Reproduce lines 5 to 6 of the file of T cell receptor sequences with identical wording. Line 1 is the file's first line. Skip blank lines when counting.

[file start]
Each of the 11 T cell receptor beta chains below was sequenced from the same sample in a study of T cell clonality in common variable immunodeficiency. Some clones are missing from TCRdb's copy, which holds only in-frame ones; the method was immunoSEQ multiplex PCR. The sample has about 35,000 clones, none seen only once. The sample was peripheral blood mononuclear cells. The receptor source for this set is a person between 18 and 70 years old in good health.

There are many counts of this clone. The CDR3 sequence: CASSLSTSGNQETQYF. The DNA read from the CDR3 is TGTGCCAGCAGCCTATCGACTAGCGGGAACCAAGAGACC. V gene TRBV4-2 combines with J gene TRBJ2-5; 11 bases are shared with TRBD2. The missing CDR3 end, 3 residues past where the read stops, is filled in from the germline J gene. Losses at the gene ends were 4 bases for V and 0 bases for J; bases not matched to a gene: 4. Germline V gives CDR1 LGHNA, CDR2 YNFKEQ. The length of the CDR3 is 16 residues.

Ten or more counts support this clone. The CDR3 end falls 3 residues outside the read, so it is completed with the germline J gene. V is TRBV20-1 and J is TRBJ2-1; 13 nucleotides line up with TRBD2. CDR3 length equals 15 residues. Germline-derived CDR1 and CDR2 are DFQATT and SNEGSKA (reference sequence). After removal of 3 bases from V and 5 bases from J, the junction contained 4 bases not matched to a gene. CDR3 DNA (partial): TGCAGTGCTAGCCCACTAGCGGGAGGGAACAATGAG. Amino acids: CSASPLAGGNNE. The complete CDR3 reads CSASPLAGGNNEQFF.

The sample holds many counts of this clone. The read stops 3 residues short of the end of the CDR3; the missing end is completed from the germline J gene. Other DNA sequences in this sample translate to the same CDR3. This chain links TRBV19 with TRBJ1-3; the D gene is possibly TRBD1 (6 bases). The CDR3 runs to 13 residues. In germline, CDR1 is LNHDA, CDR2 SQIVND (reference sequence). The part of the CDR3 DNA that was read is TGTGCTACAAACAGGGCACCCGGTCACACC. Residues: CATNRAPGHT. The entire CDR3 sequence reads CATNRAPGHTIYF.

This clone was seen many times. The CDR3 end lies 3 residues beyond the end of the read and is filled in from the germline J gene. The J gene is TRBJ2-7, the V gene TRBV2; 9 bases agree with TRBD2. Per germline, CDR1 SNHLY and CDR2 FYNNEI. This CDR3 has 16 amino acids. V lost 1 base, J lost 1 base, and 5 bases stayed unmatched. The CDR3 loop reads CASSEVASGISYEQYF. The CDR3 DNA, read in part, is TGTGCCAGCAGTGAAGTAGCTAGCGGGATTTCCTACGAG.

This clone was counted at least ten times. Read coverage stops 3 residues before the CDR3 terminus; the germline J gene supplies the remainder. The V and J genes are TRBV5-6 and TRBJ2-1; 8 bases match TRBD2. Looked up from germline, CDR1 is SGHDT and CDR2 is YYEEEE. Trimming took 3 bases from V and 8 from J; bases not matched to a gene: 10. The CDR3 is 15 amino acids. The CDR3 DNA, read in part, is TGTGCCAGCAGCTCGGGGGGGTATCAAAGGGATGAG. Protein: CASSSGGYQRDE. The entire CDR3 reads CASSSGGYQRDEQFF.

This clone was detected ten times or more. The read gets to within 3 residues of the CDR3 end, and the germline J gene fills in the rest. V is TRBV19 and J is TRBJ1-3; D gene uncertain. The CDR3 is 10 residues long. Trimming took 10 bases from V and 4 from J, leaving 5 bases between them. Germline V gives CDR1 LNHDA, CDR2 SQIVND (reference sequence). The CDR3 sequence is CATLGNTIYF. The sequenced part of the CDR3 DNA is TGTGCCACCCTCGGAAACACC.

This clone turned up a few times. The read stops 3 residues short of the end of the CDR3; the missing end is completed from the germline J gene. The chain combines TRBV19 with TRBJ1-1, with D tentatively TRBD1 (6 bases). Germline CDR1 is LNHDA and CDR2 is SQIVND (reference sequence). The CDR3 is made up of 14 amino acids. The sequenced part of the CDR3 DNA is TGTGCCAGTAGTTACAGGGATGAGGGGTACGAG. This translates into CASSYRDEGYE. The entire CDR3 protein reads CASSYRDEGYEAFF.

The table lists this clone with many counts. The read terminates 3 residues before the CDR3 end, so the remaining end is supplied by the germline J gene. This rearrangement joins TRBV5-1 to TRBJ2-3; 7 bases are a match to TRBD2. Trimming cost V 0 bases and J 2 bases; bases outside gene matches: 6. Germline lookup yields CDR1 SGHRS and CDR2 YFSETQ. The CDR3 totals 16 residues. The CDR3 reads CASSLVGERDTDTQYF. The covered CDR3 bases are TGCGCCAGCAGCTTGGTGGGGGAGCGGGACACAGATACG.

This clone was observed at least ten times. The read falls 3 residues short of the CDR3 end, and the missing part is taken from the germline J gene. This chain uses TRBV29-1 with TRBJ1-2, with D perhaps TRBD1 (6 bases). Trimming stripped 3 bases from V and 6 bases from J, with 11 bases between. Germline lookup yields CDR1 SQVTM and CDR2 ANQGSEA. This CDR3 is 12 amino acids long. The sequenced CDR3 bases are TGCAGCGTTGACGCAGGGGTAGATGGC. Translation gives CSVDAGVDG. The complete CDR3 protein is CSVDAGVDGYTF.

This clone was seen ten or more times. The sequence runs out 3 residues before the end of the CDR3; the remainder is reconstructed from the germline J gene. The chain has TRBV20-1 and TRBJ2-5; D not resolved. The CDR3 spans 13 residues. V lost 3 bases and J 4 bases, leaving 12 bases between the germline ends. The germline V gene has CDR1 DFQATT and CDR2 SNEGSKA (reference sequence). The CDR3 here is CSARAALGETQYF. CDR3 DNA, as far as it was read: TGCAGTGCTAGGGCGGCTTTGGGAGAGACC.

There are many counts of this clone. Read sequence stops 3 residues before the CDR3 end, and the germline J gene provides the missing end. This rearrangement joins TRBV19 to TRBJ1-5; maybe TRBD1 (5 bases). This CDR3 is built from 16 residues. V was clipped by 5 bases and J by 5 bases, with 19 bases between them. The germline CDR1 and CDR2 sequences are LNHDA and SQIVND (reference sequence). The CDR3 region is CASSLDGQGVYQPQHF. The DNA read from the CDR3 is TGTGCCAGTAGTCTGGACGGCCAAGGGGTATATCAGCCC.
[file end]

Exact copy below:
This clone was seen many times. The CDR3 end lies 3 residues beyond the end of the read and is filled in from the germline J gene. The J gene is TRBJ2-7, the V gene TRBV2; 9 bases agree with TRBD2. Per germline, CDR1 SNHLY and CDR2 FYNNEI. This CDR3 has 16 amino acids. V lost 1 base, J lost 1 base, and 5 bases stayed unmatched. The CDR3 loop reads CASSEVASGISYEQYF. The CDR3 DNA, read in part, is TGTGCCAGCAGTGAAGTAGCTAGCGGGATTTCCTACGAG.

This clone was counted at least ten times. Read coverage stops 3 residues before the CDR3 terminus; the germline J gene supplies the remainder. The V and J genes are TRBV5-6 and TRBJ2-1; 8 bases match TRBD2. Looked up from germline, CDR1 is SGHDT and CDR2 is YYEEEE. Trimming took 3 bases from V and 8 from J; bases not matched to a gene: 10. The CDR3 is 15 amino acids. The CDR3 DNA, read in part, is TGTGCCAGCAGCTCGGGGGGGTATCAAAGGGATGAG. Protein: CASSSGGYQRDE. The entire CDR3 reads CASSSGGYQRDEQFF.